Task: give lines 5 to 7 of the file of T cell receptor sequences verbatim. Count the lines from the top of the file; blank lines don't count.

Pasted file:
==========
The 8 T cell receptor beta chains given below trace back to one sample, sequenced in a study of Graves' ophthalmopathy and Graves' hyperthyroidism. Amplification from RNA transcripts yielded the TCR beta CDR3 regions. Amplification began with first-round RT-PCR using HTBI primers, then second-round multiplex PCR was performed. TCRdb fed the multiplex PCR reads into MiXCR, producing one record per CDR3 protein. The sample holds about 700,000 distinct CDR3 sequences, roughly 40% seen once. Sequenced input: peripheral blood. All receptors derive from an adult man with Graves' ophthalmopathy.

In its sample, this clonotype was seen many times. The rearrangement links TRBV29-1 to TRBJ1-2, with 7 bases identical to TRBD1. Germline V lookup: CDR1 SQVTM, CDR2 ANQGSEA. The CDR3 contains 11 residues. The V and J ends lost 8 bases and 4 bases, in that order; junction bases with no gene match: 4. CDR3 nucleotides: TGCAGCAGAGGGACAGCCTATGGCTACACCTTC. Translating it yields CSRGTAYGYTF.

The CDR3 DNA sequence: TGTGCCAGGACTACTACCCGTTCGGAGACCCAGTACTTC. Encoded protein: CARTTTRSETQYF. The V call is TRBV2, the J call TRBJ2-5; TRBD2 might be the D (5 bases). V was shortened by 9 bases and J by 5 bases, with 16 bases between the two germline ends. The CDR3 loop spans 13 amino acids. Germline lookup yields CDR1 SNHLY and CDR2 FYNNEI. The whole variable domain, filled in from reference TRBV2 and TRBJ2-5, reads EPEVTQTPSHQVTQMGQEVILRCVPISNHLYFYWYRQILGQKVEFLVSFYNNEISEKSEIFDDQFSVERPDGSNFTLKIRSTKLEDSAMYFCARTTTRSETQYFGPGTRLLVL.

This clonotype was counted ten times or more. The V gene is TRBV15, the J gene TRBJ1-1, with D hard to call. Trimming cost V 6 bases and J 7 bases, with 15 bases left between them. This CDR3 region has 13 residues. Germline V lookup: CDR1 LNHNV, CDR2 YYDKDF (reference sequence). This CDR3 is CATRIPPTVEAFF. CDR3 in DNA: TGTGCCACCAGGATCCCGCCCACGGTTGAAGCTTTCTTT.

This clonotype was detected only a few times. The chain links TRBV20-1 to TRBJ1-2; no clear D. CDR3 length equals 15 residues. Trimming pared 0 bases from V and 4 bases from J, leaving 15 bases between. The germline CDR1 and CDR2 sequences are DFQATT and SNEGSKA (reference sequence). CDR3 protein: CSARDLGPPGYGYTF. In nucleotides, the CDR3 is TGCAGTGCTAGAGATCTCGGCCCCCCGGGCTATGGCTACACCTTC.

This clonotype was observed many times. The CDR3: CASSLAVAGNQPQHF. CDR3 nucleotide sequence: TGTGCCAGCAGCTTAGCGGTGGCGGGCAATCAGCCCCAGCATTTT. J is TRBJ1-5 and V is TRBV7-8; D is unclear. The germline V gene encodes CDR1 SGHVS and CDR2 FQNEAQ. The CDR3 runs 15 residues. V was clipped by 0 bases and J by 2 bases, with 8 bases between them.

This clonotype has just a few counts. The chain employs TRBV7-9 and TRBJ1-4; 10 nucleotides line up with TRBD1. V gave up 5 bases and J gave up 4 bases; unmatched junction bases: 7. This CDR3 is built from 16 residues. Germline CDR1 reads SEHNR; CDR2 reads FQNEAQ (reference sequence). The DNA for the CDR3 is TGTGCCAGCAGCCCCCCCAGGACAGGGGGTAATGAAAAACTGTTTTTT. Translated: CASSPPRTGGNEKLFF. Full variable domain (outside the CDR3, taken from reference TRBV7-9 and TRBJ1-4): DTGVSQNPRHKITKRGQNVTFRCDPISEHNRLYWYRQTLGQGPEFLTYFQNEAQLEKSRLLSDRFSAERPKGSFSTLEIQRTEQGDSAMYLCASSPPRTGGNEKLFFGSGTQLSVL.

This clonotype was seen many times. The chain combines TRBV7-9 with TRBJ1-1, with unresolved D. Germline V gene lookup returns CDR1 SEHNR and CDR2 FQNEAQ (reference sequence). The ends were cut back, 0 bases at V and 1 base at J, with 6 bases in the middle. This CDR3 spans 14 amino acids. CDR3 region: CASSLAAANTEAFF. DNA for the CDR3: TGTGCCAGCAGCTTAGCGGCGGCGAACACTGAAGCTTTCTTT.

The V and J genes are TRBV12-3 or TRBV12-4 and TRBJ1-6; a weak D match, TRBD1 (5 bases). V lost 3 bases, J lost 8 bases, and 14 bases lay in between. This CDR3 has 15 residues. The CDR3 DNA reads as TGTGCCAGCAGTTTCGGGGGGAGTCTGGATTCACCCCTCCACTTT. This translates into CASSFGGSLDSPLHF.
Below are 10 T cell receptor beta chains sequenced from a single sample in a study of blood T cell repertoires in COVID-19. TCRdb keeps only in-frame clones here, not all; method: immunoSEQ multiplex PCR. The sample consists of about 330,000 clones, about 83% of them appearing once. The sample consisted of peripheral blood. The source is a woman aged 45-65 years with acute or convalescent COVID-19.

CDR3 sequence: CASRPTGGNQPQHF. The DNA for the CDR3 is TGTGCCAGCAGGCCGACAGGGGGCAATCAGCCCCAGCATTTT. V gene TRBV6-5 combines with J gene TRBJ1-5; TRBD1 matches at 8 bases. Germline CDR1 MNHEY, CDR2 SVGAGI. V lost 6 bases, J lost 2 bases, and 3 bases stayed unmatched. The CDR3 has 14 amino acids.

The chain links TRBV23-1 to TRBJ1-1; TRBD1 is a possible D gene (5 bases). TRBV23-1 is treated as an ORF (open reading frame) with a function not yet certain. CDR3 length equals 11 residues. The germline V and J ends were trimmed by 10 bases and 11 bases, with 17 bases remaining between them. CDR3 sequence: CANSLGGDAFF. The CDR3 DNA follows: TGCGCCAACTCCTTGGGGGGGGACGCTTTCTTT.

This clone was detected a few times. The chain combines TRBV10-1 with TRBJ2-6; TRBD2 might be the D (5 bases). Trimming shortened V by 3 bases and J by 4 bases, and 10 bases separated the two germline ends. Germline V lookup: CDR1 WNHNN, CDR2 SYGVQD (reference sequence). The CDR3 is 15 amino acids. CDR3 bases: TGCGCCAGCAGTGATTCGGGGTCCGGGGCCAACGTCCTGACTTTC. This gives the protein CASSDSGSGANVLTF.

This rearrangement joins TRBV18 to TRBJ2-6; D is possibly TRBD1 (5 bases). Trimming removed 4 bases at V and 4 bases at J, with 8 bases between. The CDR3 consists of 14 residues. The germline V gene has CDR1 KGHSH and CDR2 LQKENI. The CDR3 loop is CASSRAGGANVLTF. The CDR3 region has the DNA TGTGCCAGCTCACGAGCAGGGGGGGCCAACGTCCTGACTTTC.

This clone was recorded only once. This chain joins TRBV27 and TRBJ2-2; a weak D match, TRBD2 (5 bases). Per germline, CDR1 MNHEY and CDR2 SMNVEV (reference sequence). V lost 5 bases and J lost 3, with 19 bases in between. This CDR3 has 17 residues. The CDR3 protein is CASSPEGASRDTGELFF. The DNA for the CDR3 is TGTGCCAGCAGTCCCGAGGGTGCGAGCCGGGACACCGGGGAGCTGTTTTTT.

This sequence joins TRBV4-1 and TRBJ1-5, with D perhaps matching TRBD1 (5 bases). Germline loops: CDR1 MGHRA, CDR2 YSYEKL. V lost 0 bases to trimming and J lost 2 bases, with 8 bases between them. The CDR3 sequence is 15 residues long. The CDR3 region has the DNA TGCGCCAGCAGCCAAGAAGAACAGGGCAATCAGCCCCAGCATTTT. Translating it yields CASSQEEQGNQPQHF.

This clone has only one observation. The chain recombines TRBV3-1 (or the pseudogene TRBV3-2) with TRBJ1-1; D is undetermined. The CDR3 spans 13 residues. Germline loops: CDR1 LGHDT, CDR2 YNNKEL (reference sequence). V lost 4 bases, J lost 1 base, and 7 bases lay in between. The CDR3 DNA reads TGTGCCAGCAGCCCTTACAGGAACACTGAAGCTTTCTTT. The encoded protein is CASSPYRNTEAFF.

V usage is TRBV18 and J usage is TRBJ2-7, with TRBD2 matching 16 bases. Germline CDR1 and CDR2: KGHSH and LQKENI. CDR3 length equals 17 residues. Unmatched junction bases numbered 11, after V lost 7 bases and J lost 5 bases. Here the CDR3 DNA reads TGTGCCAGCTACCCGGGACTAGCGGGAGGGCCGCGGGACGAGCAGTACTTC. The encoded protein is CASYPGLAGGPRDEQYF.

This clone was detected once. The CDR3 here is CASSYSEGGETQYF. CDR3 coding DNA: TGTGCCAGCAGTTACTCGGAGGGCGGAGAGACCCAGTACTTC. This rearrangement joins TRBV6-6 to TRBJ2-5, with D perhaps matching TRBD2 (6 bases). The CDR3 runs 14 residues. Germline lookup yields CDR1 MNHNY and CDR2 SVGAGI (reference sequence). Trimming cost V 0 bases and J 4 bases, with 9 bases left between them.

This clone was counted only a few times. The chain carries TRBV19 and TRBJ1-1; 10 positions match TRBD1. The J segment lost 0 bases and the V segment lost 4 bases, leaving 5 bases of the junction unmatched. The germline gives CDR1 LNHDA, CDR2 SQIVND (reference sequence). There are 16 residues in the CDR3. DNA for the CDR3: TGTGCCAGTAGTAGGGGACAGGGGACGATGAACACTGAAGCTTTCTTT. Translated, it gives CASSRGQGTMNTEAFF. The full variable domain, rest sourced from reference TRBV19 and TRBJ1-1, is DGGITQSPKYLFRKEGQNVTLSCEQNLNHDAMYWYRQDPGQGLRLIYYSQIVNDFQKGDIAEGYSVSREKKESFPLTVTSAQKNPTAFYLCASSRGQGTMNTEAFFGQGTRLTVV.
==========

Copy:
This clonotype was detected only a few times. The chain links TRBV20-1 to TRBJ1-2; no clear D. CDR3 length equals 15 residues. Trimming pared 0 bases from V and 4 bases from J, leaving 15 bases between. The germline CDR1 and CDR2 sequences are DFQATT and SNEGSKA (reference sequence). CDR3 protein: CSARDLGPPGYGYTF. In nucleotides, the CDR3 is TGCAGTGCTAGAGATCTCGGCCCCCCGGGCTATGGCTACACCTTC.

This clonotype was observed many times. The CDR3: CASSLAVAGNQPQHF. CDR3 nucleotide sequence: TGTGCCAGCAGCTTAGCGGTGGCGGGCAATCAGCCCCAGCATTTT. J is TRBJ1-5 and V is TRBV7-8; D is unclear. The germline V gene encodes CDR1 SGHVS and CDR2 FQNEAQ. The CDR3 runs 15 residues. V was clipped by 0 bases and J by 2 bases, with 8 bases between them.

This clonotype has just a few counts. The chain employs TRBV7-9 and TRBJ1-4; 10 nucleotides line up with TRBD1. V gave up 5 bases and J gave up 4 bases; unmatched junction bases: 7. This CDR3 is built from 16 residues. Germline CDR1 reads SEHNR; CDR2 reads FQNEAQ (reference sequence). The DNA for the CDR3 is TGTGCCAGCAGCCCCCCCAGGACAGGGGGTAATGAAAAACTGTTTTTT. Translated: CASSPPRTGGNEKLFF. Full variable domain (outside the CDR3, taken from reference TRBV7-9 and TRBJ1-4): DTGVSQNPRHKITKRGQNVTFRCDPISEHNRLYWYRQTLGQGPEFLTYFQNEAQLEKSRLLSDRFSAERPKGSFSTLEIQRTEQGDSAMYLCASSPPRTGGNEKLFFGSGTQLSVL.